Costs of Public Goods Like National Defense

Classical liberals and conservatives strongly believe, as did the Founding Fathers and Adam Smith, that there are some goods or services, such as national defense, that must be supplied by government through compulsory taxation due to their claimed “public goods” qualities. And this may be correct, as most others in society also believe.

The results from public goods are reduced individual freedom of choice, persistent inefficiency and waste, and the arrogance and corruption of politicians.

But, nonetheless, if the buying and selling of any goods or services are taken out of the arena of competitive free markets, then the decision-making passes into the central-planning hands of those in and around political power.

Inevitably, like all other forms of central planning, the results from public goods such as national defense are reduced individual freedom of choice, persistent inefficiency and waste, and the arrogance and corruption of politicians, bureaucrats, and the interest groups living off government spending as their interactions determine the direction of the country. Plus, in the case of national defense and homeland security, this also includes a threat to the lives, property, and privacy of the entire population of the country.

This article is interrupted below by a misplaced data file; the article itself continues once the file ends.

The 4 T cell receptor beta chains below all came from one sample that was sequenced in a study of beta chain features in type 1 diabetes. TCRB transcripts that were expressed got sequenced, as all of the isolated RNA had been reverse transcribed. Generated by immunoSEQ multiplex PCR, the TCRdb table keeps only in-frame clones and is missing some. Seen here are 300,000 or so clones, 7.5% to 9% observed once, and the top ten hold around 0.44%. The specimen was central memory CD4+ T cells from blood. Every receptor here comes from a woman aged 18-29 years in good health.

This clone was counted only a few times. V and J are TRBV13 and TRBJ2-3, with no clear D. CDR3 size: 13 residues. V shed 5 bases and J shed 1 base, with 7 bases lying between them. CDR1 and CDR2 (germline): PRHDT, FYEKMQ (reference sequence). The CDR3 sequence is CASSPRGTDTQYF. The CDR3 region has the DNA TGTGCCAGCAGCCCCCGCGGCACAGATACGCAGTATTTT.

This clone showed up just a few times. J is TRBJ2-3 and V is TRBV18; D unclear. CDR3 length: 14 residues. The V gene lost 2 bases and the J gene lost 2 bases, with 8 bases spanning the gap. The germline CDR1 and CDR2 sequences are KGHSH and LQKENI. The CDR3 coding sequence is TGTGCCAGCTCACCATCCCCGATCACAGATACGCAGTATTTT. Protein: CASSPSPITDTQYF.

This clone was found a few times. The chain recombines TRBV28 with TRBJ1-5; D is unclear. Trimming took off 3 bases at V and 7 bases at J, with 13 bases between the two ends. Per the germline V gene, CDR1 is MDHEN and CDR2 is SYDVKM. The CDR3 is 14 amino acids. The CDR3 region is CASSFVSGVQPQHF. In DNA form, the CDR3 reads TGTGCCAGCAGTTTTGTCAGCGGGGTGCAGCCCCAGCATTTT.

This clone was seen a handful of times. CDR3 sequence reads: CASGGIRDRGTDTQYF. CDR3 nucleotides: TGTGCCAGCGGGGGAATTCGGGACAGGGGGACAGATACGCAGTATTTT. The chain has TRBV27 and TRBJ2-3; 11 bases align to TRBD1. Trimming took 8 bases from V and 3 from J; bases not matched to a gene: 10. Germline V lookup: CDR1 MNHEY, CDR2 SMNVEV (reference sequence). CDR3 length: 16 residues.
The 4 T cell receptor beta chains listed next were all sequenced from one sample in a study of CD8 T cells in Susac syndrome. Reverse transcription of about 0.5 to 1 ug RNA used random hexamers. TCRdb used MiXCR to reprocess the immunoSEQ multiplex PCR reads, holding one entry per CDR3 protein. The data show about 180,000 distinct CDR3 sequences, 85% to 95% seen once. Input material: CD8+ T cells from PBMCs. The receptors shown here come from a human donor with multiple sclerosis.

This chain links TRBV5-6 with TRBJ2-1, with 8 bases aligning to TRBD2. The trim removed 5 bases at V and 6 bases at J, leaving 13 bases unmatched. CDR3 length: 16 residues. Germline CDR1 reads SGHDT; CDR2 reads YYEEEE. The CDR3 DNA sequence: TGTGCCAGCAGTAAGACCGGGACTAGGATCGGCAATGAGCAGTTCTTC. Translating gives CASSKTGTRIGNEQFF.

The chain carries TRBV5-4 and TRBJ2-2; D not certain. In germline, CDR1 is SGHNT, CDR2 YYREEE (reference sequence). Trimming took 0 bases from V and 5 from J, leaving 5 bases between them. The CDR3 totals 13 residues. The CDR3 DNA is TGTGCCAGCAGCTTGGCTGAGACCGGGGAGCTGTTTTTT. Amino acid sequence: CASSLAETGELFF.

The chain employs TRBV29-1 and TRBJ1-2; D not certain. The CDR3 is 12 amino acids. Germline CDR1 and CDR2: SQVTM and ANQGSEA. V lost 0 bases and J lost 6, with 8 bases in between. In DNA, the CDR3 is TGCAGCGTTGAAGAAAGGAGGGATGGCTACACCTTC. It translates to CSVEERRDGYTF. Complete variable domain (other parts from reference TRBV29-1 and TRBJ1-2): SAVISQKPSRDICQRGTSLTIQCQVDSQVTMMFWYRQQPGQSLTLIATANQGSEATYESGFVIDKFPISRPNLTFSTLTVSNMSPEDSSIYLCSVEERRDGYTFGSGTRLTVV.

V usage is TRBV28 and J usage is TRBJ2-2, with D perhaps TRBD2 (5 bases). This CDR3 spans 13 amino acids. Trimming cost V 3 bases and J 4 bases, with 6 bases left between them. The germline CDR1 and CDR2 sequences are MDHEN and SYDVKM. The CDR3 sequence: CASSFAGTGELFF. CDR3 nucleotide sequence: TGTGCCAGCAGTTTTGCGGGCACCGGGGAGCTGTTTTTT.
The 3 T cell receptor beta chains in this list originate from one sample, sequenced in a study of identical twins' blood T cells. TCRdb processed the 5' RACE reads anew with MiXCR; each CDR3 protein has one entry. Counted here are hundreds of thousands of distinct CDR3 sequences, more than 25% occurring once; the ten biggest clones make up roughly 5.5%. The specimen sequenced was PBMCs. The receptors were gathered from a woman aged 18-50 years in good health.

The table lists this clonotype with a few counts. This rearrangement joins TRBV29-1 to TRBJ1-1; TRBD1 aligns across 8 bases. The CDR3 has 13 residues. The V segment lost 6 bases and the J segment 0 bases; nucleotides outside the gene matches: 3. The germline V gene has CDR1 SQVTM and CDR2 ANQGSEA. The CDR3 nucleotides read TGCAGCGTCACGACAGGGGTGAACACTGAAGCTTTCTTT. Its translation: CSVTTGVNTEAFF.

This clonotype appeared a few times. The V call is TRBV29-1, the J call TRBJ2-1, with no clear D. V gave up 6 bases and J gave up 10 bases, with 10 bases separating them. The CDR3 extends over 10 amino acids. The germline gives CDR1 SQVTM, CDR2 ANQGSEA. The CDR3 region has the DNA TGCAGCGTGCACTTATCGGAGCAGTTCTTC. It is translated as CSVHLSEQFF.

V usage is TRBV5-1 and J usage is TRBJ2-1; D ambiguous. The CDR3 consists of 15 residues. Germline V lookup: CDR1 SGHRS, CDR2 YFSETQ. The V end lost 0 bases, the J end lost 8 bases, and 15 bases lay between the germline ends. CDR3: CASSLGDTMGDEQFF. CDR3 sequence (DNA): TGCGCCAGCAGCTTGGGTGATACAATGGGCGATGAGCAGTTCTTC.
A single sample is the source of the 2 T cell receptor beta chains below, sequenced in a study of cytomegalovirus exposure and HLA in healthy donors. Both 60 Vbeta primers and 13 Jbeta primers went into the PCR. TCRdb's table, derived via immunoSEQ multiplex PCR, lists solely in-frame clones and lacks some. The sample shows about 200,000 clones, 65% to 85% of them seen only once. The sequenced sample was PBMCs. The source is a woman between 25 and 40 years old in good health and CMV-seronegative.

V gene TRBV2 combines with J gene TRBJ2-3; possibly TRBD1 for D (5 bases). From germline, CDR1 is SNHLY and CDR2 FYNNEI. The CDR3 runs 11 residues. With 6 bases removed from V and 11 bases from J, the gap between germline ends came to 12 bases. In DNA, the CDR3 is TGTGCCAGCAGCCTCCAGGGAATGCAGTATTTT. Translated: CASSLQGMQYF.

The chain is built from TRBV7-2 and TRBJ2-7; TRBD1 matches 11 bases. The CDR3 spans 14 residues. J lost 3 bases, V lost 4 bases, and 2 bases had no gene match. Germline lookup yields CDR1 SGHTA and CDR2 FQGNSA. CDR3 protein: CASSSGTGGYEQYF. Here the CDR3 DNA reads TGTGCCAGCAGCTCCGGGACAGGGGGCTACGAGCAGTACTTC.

• Richard M. Ebeling is BB&T Distinguished Professor of Ethics and Free Enterprise Leadership at The Citadel in Charleston, South Carolina. He was president of the Foundation for Economic Education (FEE) from 2003 to 2008.